Translating Comedy Into Russian in ‘Exporting Raymond’
It’s no secret that sometimes comedy is taken a bit too seriously. Comedy obsessives love not just the jokes, but the mechanics and emotions of the comedy world. There are a raft of comedy documentaries exploring comedy and comedians, but do they really have anything significant to add to the discussion? This series looks at comedy documentaries and whether they’re interesting, insightful, and possibly even…funny?
For starters, I’ll admit to never being a huge fan of Everybody Loves Raymond. I didn’t exactly dislike it, but I never felt like the target audience and it simply wasn’t my cup of tea. Furthermore, all I know about Russian comedy, I learned from Laura’s excellent comedy tourism series.
So I was a bit of novice going into Exporting Raymond, a documentary following Raymond creator Phil Rosenthal as he heads to Moscow to help develop a Russian version of the show. Why would he want to do this? It’s hard to say for sure. Possibly he just got in over his head; maybe the rubles did the talking.
Rosenthal must have had some inkling that this wouldn’t be an easy process, since one rarely makes a documentary about a straightforward business trip. And the whole documentary is his — he’s not only the star, but the director, writer and producer.
One of the first, and most consistent, issues Rosenthal faces is the argument that Russians aren’t interested in a nuanced family comedy with a “soft” male protagonist, because it doesn’t feel Russian enough. “I thought it was universal,” Rosenthal says early on. “I thought it was. It may not be.”
Again, not knowing the first thing about Russian life, that could be true. It also could be that he’s just not asking the right people. Even in the US, where Raymond was consistently one of the top-rated shows for much of its run, most people in the country weren’t watching it. It’s impressive that 33 million people watched the finale, but it still leaves 89% of the population doing something else.
That lack of acknowledgement starts to make Rosenthal seem a little delusional, like he’s maybe never met anyone in the States who didn’t watch his show. The fact that there is no other creative voice to be found in the documentary doesn’t help. As with Believe , a little bit of distance could have made a world of difference.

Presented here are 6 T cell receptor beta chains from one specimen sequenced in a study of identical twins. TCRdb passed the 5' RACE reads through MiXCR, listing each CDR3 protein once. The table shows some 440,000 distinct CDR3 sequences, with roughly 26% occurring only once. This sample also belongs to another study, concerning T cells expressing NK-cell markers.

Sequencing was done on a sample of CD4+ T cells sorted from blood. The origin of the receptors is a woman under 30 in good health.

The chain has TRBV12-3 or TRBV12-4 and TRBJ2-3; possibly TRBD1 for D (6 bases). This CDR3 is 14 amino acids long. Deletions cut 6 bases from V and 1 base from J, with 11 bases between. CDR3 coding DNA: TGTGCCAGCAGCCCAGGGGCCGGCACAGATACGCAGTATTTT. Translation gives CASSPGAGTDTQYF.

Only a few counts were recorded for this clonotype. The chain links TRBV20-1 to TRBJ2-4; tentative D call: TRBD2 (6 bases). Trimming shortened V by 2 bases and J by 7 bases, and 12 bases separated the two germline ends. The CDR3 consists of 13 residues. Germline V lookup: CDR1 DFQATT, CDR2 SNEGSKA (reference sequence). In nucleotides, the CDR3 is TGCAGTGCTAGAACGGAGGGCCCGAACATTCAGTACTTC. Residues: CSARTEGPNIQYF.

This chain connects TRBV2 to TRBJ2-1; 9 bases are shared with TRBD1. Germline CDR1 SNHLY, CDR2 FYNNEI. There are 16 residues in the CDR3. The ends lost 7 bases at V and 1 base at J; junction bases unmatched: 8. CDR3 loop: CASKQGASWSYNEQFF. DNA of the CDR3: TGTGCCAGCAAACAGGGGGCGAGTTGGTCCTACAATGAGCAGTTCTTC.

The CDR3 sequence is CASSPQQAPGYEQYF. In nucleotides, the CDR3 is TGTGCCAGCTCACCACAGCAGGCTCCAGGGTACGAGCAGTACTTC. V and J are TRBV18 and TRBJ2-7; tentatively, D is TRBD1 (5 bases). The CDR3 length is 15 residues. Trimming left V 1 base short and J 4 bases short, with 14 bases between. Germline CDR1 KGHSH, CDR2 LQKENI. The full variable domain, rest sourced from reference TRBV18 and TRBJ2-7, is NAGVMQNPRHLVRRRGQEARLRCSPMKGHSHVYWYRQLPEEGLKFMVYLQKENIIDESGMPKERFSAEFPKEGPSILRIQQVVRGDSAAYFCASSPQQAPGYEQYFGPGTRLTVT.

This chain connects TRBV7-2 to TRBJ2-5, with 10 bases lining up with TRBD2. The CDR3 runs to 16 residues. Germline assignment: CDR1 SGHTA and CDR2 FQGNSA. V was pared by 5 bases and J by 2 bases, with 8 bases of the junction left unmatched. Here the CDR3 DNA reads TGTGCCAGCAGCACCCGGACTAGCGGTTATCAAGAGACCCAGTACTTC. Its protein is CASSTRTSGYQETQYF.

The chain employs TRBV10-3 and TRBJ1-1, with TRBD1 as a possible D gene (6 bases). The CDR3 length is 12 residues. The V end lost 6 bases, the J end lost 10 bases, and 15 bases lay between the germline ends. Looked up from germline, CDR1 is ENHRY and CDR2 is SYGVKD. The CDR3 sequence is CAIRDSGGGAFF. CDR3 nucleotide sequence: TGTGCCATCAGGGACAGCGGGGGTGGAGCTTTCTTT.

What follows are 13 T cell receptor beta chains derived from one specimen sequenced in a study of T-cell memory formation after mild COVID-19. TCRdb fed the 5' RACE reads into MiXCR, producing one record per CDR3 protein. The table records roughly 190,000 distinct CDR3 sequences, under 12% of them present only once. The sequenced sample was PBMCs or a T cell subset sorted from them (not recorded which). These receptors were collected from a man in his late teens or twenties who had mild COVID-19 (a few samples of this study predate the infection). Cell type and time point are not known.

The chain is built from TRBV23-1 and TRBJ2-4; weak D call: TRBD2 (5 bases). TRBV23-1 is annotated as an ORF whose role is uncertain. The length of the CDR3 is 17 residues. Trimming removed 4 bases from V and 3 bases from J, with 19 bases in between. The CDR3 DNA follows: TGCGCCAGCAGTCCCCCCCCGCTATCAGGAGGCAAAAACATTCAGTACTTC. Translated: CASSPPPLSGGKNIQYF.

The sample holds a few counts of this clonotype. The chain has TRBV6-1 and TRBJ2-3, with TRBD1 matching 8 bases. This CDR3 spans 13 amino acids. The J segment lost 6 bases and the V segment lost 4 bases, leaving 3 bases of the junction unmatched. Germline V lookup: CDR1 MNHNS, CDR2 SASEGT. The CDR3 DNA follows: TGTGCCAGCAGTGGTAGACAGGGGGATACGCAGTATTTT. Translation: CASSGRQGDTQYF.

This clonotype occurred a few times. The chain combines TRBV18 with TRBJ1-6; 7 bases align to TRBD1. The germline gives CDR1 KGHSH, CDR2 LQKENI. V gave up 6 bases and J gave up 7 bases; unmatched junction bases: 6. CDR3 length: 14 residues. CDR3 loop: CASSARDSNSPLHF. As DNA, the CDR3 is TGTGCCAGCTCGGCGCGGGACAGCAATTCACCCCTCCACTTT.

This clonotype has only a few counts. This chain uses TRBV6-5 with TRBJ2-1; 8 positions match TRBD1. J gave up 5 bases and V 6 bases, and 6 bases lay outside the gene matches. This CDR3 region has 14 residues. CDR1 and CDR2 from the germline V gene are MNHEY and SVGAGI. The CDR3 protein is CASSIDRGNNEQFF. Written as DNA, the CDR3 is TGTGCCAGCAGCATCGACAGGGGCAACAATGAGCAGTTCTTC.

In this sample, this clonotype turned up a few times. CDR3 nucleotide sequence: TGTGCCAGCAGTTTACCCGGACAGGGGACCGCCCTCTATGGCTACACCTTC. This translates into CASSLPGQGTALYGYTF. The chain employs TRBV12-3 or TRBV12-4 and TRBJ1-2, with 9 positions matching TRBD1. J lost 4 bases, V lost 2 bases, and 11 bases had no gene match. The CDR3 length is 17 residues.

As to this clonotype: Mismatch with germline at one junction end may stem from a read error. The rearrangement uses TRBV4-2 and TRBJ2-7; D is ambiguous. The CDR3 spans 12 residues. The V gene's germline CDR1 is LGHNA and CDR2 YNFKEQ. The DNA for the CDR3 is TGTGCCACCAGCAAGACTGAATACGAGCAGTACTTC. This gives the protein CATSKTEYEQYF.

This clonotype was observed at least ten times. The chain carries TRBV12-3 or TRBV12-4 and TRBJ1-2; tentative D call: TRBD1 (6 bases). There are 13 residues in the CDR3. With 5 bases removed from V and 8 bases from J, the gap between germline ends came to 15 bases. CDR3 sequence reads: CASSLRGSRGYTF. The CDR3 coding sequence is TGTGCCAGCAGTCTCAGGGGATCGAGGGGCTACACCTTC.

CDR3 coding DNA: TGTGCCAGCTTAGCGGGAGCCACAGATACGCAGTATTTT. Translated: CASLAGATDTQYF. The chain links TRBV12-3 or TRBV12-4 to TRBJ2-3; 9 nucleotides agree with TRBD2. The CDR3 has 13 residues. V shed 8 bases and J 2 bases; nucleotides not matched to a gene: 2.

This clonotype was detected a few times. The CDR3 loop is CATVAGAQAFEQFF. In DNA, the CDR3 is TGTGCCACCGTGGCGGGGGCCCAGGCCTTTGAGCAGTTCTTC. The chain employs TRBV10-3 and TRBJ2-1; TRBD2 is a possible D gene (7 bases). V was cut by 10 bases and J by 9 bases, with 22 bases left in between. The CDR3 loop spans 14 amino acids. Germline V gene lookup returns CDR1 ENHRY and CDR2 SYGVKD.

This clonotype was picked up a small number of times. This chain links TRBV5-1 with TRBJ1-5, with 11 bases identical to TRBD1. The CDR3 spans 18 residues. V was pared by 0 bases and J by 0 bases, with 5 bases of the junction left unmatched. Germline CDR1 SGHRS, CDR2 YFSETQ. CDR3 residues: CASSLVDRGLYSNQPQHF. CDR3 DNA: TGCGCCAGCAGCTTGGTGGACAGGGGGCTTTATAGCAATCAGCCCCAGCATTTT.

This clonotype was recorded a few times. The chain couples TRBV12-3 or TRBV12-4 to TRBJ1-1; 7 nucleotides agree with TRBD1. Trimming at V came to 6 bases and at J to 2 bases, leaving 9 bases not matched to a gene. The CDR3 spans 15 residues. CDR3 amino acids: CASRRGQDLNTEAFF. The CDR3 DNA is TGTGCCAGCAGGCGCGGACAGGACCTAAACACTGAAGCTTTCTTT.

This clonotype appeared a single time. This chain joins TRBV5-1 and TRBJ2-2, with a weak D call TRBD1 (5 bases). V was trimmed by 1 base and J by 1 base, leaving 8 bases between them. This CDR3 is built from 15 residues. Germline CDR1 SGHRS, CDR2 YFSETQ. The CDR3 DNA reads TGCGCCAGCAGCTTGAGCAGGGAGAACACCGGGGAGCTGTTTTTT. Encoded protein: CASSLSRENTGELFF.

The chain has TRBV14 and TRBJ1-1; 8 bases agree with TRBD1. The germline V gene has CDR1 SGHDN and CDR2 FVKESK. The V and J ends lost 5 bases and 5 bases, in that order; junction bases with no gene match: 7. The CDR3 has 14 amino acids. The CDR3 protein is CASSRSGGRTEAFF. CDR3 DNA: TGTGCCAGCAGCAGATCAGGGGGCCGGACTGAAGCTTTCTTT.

Even with a firm grasp on the reigns, Rosenthal doesn’t come across as entirely likeable. He seems dismissive of Russian culture, and not particularly gracious with some of his Russian hosts. He’s incredibly precious about his show, which is understandable but clearly detrimental to the Russian production’s progress. There are a few, timid interviews with other executives who suggest he might be hovering a bit, because even the most generous editing can’t hide his overbearingness.
Despite all of the film’s flaws (including a voiceover that veers perilously close to Carrie Bradshaw territory), it’s impossible not to root for the project to work out. Unsurprisingly, Rosenthal’s greatest skill is crafting a narrative for the documentary that really makes you wonder how, and at times if, the show will be made and succeed.
And so, in conclusion…
Is it interesting? Yes. The best bits come from Rosenthal’s own parents. I never quite understood the Barones — my family could not be less like that — but the three minutes spent with Rosenthal’s real parents in Queens suddenly made the entire series make sense.
What does it have to say about comedy? There is much discussion about whether humor is universal, which Rosenthal clearly thinks it is. It also notes the shows that have gone big around the world: before The Office became a franchise, local versions of The Nanny were apparently huge.
Is it funny? Most of the laughs come from Rosenthal’s parents, who are an absolute riot. And stick around for the closing credits for the funniest bit in the film.
Can I stream it on Netflix? No, but it is on DVD.
Any comedy documentaries you’d like to see discussed? Do let me know.
Elise Czajkowski is a freelance journalist in New York City. She doesn’t speak a word of Russian, but she knows na zdrowie is the Polish for cheers, so she’s set.